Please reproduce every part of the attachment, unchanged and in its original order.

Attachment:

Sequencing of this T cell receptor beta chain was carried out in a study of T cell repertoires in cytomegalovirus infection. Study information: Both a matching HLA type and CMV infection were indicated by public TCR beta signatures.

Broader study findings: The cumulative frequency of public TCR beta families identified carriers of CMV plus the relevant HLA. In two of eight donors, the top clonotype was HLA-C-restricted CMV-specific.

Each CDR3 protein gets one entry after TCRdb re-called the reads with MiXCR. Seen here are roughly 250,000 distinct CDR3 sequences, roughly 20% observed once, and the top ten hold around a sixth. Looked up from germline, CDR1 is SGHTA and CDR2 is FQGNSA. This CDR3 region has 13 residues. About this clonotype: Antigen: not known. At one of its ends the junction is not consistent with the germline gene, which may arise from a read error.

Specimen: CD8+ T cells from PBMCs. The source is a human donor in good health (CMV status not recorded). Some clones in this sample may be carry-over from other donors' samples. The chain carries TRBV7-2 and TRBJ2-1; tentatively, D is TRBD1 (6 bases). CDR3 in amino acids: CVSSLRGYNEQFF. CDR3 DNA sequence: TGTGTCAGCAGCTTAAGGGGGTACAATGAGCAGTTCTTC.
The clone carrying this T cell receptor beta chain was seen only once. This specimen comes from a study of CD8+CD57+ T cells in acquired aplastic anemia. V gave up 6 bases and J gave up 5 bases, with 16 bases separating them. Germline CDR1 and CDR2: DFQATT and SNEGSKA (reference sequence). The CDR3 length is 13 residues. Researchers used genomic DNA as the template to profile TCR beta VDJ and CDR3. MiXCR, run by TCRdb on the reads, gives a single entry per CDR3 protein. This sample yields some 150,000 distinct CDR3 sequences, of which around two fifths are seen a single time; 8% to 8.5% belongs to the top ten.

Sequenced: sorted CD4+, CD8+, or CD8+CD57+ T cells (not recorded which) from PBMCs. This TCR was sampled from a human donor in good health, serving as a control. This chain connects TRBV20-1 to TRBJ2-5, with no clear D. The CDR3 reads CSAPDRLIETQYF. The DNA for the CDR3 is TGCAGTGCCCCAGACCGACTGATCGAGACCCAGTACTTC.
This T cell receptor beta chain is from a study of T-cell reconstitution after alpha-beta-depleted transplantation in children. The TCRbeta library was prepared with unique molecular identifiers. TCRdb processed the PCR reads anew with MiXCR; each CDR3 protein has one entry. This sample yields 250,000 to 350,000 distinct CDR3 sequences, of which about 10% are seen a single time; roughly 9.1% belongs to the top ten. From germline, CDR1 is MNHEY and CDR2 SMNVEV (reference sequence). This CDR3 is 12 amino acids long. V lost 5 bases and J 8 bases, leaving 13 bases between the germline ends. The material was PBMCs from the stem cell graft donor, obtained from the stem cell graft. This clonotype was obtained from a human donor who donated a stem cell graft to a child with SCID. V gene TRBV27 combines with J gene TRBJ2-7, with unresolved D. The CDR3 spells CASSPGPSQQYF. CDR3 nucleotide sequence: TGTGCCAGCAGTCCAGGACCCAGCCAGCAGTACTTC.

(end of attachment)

Sequencing of this T cell receptor beta chain was carried out in a study of T cell repertoires in cytomegalovirus infection. Study information: Both a matching HLA type and CMV infection were indicated by public TCR beta signatures.

Broader study findings: The cumulative frequency of public TCR beta families identified carriers of CMV plus the relevant HLA. In two of eight donors, the top clonotype was HLA-C-restricted CMV-specific.

Each CDR3 protein gets one entry after TCRdb re-called the reads with MiXCR. Seen here are roughly 250,000 distinct CDR3 sequences, roughly 20% observed once, and the top ten hold around a sixth. Looked up from germline, CDR1 is SGHTA and CDR2 is FQGNSA. This CDR3 region has 13 residues. About this clonotype: Antigen: not known. At one of its ends the junction is not consistent with the germline gene, which may arise from a read error.

Specimen: CD8+ T cells from PBMCs. The source is a human donor in good health (CMV status not recorded). Some clones in this sample may be carry-over from other donors' samples. The chain carries TRBV7-2 and TRBJ2-1; tentatively, D is TRBD1 (6 bases). CDR3 in amino acids: CVSSLRGYNEQFF. CDR3 DNA sequence: TGTGTCAGCAGCTTAAGGGGGTACAATGAGCAGTTCTTC.
The clone carrying this T cell receptor beta chain was seen only once. This specimen comes from a study of CD8+CD57+ T cells in acquired aplastic anemia. V gave up 6 bases and J gave up 5 bases, with 16 bases separating them. Germline CDR1 and CDR2: DFQATT and SNEGSKA (reference sequence). The CDR3 length is 13 residues. Researchers used genomic DNA as the template to profile TCR beta VDJ and CDR3. MiXCR, run by TCRdb on the reads, gives a single entry per CDR3 protein. This sample yields some 150,000 distinct CDR3 sequences, of which around two fifths are seen a single time; 8% to 8.5% belongs to the top ten.

Sequenced: sorted CD4+, CD8+, or CD8+CD57+ T cells (not recorded which) from PBMCs. This TCR was sampled from a human donor in good health, serving as a control. This chain connects TRBV20-1 to TRBJ2-5, with no clear D. The CDR3 reads CSAPDRLIETQYF. The DNA for the CDR3 is TGCAGTGCCCCAGACCGACTGATCGAGACCCAGTACTTC.
This T cell receptor beta chain is from a study of T-cell reconstitution after alpha-beta-depleted transplantation in children. The TCRbeta library was prepared with unique molecular identifiers. TCRdb processed the PCR reads anew with MiXCR; each CDR3 protein has one entry. This sample yields 250,000 to 350,000 distinct CDR3 sequences, of which about 10% are seen a single time; roughly 9.1% belongs to the top ten. From germline, CDR1 is MNHEY and CDR2 SMNVEV (reference sequence). This CDR3 is 12 amino acids long. V lost 5 bases and J 8 bases, leaving 13 bases between the germline ends. The material was PBMCs from the stem cell graft donor, obtained from the stem cell graft. This clonotype was obtained from a human donor who donated a stem cell graft to a child with SCID. V gene TRBV27 combines with J gene TRBJ2-7, with unresolved D. The CDR3 spells CASSPGPSQQYF. CDR3 nucleotide sequence: TGTGCCAGCAGTCCAGGACCCAGCCAGCAGTACTTC.